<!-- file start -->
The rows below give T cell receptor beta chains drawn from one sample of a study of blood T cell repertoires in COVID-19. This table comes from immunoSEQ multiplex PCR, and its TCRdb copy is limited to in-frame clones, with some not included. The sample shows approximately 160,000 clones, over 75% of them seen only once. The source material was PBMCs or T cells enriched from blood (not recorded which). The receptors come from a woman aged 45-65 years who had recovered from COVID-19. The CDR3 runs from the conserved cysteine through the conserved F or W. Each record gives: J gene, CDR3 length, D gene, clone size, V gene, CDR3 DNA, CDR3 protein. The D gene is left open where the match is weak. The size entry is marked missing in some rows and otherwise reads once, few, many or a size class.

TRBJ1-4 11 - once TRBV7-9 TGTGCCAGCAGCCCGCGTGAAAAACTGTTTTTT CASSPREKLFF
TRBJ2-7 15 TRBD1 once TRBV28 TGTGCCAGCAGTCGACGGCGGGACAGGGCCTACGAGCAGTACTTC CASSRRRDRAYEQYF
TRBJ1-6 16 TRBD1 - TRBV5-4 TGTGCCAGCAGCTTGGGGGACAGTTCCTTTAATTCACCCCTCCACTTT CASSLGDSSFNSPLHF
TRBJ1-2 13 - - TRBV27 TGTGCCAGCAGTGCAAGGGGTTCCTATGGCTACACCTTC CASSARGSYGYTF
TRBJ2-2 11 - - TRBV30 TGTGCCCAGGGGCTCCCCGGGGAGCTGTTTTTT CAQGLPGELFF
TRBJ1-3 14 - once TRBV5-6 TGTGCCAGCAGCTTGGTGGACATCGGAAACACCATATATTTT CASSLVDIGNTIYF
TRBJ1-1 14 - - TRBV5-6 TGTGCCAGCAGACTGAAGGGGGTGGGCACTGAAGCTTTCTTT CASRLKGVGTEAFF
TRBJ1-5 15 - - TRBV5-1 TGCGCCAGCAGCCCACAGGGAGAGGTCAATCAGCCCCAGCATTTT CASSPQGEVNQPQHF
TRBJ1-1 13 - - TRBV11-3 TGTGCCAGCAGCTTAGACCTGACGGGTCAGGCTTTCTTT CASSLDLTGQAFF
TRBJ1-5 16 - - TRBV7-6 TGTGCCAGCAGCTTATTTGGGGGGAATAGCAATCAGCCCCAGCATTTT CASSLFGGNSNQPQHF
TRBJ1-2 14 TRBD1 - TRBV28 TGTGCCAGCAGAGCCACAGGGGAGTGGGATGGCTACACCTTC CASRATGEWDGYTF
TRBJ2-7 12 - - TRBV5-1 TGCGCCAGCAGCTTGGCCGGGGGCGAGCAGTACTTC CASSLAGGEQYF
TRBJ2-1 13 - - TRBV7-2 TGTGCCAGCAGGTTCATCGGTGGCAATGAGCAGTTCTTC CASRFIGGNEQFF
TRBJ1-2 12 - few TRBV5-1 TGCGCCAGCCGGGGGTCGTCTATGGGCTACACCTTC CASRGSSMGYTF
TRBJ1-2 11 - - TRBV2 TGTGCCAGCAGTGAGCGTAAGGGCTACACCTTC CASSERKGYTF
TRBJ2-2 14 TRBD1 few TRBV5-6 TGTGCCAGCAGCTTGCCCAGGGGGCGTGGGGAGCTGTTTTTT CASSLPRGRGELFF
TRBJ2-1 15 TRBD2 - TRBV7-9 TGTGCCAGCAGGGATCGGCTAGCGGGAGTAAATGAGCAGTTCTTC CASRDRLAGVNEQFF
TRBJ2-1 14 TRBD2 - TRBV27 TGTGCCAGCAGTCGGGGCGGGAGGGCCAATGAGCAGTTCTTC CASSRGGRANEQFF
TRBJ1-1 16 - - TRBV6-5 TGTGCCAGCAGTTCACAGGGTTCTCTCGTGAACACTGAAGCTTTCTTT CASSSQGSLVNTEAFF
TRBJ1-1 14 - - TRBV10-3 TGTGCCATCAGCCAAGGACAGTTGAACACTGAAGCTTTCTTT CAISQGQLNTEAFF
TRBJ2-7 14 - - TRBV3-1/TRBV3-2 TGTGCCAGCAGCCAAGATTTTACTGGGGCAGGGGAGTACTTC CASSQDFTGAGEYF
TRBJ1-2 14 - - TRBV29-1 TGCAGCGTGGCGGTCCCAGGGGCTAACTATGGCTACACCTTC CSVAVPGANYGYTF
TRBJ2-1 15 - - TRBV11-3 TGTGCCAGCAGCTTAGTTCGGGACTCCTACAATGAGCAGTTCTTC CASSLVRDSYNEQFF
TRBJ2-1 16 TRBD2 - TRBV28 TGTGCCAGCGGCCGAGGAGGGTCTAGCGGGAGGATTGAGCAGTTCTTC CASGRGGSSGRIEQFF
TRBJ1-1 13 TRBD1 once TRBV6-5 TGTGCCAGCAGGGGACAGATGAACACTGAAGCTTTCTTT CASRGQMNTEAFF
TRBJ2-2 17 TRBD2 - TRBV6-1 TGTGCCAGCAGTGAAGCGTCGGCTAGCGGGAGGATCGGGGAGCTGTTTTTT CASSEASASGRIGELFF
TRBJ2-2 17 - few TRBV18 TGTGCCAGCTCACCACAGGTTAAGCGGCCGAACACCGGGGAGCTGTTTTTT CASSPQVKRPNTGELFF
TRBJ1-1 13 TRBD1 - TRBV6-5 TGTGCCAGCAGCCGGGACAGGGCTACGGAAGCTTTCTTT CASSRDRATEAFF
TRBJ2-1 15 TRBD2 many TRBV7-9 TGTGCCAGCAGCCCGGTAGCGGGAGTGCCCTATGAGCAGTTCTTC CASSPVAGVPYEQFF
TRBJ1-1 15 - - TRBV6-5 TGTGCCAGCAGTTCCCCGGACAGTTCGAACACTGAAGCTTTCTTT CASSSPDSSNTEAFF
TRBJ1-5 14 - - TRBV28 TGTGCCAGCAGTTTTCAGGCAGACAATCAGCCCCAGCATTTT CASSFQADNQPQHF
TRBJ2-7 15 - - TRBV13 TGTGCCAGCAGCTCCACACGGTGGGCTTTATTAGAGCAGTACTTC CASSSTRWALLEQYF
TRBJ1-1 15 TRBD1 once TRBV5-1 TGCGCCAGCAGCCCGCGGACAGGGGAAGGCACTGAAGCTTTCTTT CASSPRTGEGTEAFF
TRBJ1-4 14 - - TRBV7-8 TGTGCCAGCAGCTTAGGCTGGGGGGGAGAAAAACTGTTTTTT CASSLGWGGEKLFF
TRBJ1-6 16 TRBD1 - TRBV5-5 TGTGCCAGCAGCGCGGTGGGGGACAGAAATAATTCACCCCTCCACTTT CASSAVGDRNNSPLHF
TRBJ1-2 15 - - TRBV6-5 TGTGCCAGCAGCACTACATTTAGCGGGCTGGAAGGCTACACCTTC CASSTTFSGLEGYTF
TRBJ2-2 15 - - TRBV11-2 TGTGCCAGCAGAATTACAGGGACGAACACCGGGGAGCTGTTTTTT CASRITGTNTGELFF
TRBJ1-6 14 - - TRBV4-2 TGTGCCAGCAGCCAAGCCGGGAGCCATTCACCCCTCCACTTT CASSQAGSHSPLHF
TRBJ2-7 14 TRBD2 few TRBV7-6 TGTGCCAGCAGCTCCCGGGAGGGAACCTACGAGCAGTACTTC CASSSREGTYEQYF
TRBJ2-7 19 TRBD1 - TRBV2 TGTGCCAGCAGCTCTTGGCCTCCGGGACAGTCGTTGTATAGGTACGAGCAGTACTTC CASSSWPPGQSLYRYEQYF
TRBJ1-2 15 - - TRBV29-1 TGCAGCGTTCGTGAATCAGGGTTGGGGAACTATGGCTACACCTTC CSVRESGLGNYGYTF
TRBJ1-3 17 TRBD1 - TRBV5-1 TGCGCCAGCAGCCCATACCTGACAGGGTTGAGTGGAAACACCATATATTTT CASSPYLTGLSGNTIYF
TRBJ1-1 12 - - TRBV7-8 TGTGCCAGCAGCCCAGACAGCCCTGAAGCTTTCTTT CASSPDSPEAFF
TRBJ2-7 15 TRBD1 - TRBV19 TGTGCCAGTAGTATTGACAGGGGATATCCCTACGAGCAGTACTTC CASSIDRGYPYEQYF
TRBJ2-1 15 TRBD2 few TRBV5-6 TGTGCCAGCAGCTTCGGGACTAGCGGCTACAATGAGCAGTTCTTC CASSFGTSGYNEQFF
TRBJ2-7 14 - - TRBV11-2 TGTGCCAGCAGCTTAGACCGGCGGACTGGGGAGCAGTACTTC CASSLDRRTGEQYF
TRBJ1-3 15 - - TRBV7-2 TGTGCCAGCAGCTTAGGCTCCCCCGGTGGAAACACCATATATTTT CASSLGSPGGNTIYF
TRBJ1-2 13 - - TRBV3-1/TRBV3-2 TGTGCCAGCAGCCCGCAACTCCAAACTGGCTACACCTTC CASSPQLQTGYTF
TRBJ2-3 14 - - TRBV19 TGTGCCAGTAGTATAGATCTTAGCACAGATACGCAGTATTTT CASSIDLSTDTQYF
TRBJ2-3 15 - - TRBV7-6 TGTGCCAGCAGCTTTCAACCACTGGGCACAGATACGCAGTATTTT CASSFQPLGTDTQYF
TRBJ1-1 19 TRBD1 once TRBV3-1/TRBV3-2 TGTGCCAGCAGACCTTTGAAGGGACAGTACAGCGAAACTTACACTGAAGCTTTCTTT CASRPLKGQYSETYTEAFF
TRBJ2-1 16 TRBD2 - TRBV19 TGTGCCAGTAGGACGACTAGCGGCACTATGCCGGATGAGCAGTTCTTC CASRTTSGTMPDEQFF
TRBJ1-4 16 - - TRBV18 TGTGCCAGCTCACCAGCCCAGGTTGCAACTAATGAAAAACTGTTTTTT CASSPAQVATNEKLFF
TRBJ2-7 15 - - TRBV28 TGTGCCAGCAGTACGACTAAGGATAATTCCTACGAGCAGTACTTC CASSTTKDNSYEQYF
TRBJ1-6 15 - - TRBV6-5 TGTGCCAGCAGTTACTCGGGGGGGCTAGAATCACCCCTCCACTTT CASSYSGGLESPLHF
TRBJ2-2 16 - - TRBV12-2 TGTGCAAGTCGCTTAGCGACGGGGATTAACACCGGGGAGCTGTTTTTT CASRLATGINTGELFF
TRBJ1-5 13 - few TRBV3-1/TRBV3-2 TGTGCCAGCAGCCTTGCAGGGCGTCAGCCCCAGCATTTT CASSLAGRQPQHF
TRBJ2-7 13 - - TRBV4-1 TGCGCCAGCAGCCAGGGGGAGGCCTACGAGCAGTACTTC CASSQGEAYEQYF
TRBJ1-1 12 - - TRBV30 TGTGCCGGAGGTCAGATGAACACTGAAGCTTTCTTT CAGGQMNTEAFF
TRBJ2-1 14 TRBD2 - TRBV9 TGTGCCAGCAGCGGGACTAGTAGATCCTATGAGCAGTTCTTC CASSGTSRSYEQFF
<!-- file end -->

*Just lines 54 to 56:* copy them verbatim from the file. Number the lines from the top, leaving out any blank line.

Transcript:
TRBJ1-4 16 - - TRBV18 TGTGCCAGCTCACCAGCCCAGGTTGCAACTAATGAAAAACTGTTTTTT CASSPAQVATNEKLFF
TRBJ2-7 15 - - TRBV28 TGTGCCAGCAGTACGACTAAGGATAATTCCTACGAGCAGTACTTC CASSTTKDNSYEQYF
TRBJ1-6 15 - - TRBV6-5 TGTGCCAGCAGTTACTCGGGGGGGCTAGAATCACCCCTCCACTTT CASSYSGGLESPLHF